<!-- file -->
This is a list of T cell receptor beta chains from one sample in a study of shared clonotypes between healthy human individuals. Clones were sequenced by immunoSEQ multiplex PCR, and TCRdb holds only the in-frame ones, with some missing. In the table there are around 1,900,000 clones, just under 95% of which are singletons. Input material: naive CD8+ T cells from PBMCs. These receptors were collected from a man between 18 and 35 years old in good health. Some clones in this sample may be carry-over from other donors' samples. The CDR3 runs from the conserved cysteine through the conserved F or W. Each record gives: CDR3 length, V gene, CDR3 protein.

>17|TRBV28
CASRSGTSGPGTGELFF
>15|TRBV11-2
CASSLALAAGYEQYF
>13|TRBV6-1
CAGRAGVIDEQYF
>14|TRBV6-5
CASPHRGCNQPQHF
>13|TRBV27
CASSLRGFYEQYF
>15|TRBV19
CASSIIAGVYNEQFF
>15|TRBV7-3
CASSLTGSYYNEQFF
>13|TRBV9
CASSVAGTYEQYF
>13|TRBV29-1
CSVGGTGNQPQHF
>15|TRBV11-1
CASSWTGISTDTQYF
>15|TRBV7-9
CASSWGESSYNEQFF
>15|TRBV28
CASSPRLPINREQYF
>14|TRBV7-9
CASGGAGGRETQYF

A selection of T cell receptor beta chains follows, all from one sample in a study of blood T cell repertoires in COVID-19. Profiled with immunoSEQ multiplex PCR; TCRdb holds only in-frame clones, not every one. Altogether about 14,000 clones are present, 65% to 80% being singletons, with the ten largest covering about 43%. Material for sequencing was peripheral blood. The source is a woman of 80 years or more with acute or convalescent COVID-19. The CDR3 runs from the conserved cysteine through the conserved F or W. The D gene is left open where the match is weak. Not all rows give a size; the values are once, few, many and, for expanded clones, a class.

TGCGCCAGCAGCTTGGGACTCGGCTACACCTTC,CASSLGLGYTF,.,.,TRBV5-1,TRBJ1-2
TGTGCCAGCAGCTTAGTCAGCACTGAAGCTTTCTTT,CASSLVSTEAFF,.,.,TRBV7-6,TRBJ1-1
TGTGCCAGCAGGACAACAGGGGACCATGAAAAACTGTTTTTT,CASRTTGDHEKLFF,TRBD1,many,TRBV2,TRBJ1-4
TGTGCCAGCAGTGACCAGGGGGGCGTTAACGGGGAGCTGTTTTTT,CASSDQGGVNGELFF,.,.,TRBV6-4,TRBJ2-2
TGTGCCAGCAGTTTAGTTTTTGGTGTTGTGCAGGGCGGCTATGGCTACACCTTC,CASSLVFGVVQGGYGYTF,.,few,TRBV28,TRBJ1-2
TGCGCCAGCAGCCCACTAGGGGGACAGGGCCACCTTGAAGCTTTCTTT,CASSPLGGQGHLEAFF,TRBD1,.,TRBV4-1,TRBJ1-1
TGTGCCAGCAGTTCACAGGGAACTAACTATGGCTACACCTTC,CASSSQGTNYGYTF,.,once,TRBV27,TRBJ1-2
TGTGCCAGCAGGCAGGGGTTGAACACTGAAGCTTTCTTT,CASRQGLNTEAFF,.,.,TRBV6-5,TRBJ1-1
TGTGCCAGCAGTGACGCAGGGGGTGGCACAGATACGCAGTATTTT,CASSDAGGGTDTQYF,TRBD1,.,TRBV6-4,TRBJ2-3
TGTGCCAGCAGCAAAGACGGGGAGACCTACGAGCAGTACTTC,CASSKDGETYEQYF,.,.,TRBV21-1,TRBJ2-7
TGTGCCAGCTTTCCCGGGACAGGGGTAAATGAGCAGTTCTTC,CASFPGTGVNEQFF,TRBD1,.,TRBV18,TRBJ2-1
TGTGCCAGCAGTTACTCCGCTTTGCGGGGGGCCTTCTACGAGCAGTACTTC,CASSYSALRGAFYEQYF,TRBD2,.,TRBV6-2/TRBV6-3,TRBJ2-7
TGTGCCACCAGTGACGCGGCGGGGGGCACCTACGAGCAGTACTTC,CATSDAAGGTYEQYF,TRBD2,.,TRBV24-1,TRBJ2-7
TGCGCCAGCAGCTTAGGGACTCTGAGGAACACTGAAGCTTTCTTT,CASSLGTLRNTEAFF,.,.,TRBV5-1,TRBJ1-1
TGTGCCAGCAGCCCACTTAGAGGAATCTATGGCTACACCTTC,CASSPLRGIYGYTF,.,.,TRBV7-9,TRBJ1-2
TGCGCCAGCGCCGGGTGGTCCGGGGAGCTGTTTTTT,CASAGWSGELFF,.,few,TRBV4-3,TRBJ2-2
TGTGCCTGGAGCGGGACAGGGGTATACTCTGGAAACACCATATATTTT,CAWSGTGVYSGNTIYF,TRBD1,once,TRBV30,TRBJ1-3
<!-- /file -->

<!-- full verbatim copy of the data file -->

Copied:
This is a list of T cell receptor beta chains from one sample in a study of shared clonotypes between healthy human individuals. Clones were sequenced by immunoSEQ multiplex PCR, and TCRdb holds only the in-frame ones, with some missing. In the table there are around 1,900,000 clones, just under 95% of which are singletons. Input material: naive CD8+ T cells from PBMCs. These receptors were collected from a man between 18 and 35 years old in good health. Some clones in this sample may be carry-over from other donors' samples. The CDR3 runs from the conserved cysteine through the conserved F or W. Each record gives: CDR3 length, V gene, CDR3 protein.

>17|TRBV28
CASRSGTSGPGTGELFF
>15|TRBV11-2
CASSLALAAGYEQYF
>13|TRBV6-1
CAGRAGVIDEQYF
>14|TRBV6-5
CASPHRGCNQPQHF
>13|TRBV27
CASSLRGFYEQYF
>15|TRBV19
CASSIIAGVYNEQFF
>15|TRBV7-3
CASSLTGSYYNEQFF
>13|TRBV9
CASSVAGTYEQYF
>13|TRBV29-1
CSVGGTGNQPQHF
>15|TRBV11-1
CASSWTGISTDTQYF
>15|TRBV7-9
CASSWGESSYNEQFF
>15|TRBV28
CASSPRLPINREQYF
>14|TRBV7-9
CASGGAGGRETQYF

A selection of T cell receptor beta chains follows, all from one sample in a study of blood T cell repertoires in COVID-19. Profiled with immunoSEQ multiplex PCR; TCRdb holds only in-frame clones, not every one. Altogether about 14,000 clones are present, 65% to 80% being singletons, with the ten largest covering about 43%. Material for sequencing was peripheral blood. The source is a woman of 80 years or more with acute or convalescent COVID-19. The CDR3 runs from the conserved cysteine through the conserved F or W. The D gene is left open where the match is weak. Not all rows give a size; the values are once, few, many and, for expanded clones, a class.

TGCGCCAGCAGCTTGGGACTCGGCTACACCTTC,CASSLGLGYTF,.,.,TRBV5-1,TRBJ1-2
TGTGCCAGCAGCTTAGTCAGCACTGAAGCTTTCTTT,CASSLVSTEAFF,.,.,TRBV7-6,TRBJ1-1
TGTGCCAGCAGGACAACAGGGGACCATGAAAAACTGTTTTTT,CASRTTGDHEKLFF,TRBD1,many,TRBV2,TRBJ1-4
TGTGCCAGCAGTGACCAGGGGGGCGTTAACGGGGAGCTGTTTTTT,CASSDQGGVNGELFF,.,.,TRBV6-4,TRBJ2-2
TGTGCCAGCAGTTTAGTTTTTGGTGTTGTGCAGGGCGGCTATGGCTACACCTTC,CASSLVFGVVQGGYGYTF,.,few,TRBV28,TRBJ1-2
TGCGCCAGCAGCCCACTAGGGGGACAGGGCCACCTTGAAGCTTTCTTT,CASSPLGGQGHLEAFF,TRBD1,.,TRBV4-1,TRBJ1-1
TGTGCCAGCAGTTCACAGGGAACTAACTATGGCTACACCTTC,CASSSQGTNYGYTF,.,once,TRBV27,TRBJ1-2
TGTGCCAGCAGGCAGGGGTTGAACACTGAAGCTTTCTTT,CASRQGLNTEAFF,.,.,TRBV6-5,TRBJ1-1
TGTGCCAGCAGTGACGCAGGGGGTGGCACAGATACGCAGTATTTT,CASSDAGGGTDTQYF,TRBD1,.,TRBV6-4,TRBJ2-3
TGTGCCAGCAGCAAAGACGGGGAGACCTACGAGCAGTACTTC,CASSKDGETYEQYF,.,.,TRBV21-1,TRBJ2-7
TGTGCCAGCTTTCCCGGGACAGGGGTAAATGAGCAGTTCTTC,CASFPGTGVNEQFF,TRBD1,.,TRBV18,TRBJ2-1
TGTGCCAGCAGTTACTCCGCTTTGCGGGGGGCCTTCTACGAGCAGTACTTC,CASSYSALRGAFYEQYF,TRBD2,.,TRBV6-2/TRBV6-3,TRBJ2-7
TGTGCCACCAGTGACGCGGCGGGGGGCACCTACGAGCAGTACTTC,CATSDAAGGTYEQYF,TRBD2,.,TRBV24-1,TRBJ2-7
TGCGCCAGCAGCTTAGGGACTCTGAGGAACACTGAAGCTTTCTTT,CASSLGTLRNTEAFF,.,.,TRBV5-1,TRBJ1-1
TGTGCCAGCAGCCCACTTAGAGGAATCTATGGCTACACCTTC,CASSPLRGIYGYTF,.,.,TRBV7-9,TRBJ1-2
TGCGCCAGCGCCGGGTGGTCCGGGGAGCTGTTTTTT,CASAGWSGELFF,.,few,TRBV4-3,TRBJ2-2
TGTGCCTGGAGCGGGACAGGGGTATACTCTGGAAACACCATATATTTT,CAWSGTGVYSGNTIYF,TRBD1,once,TRBV30,TRBJ1-3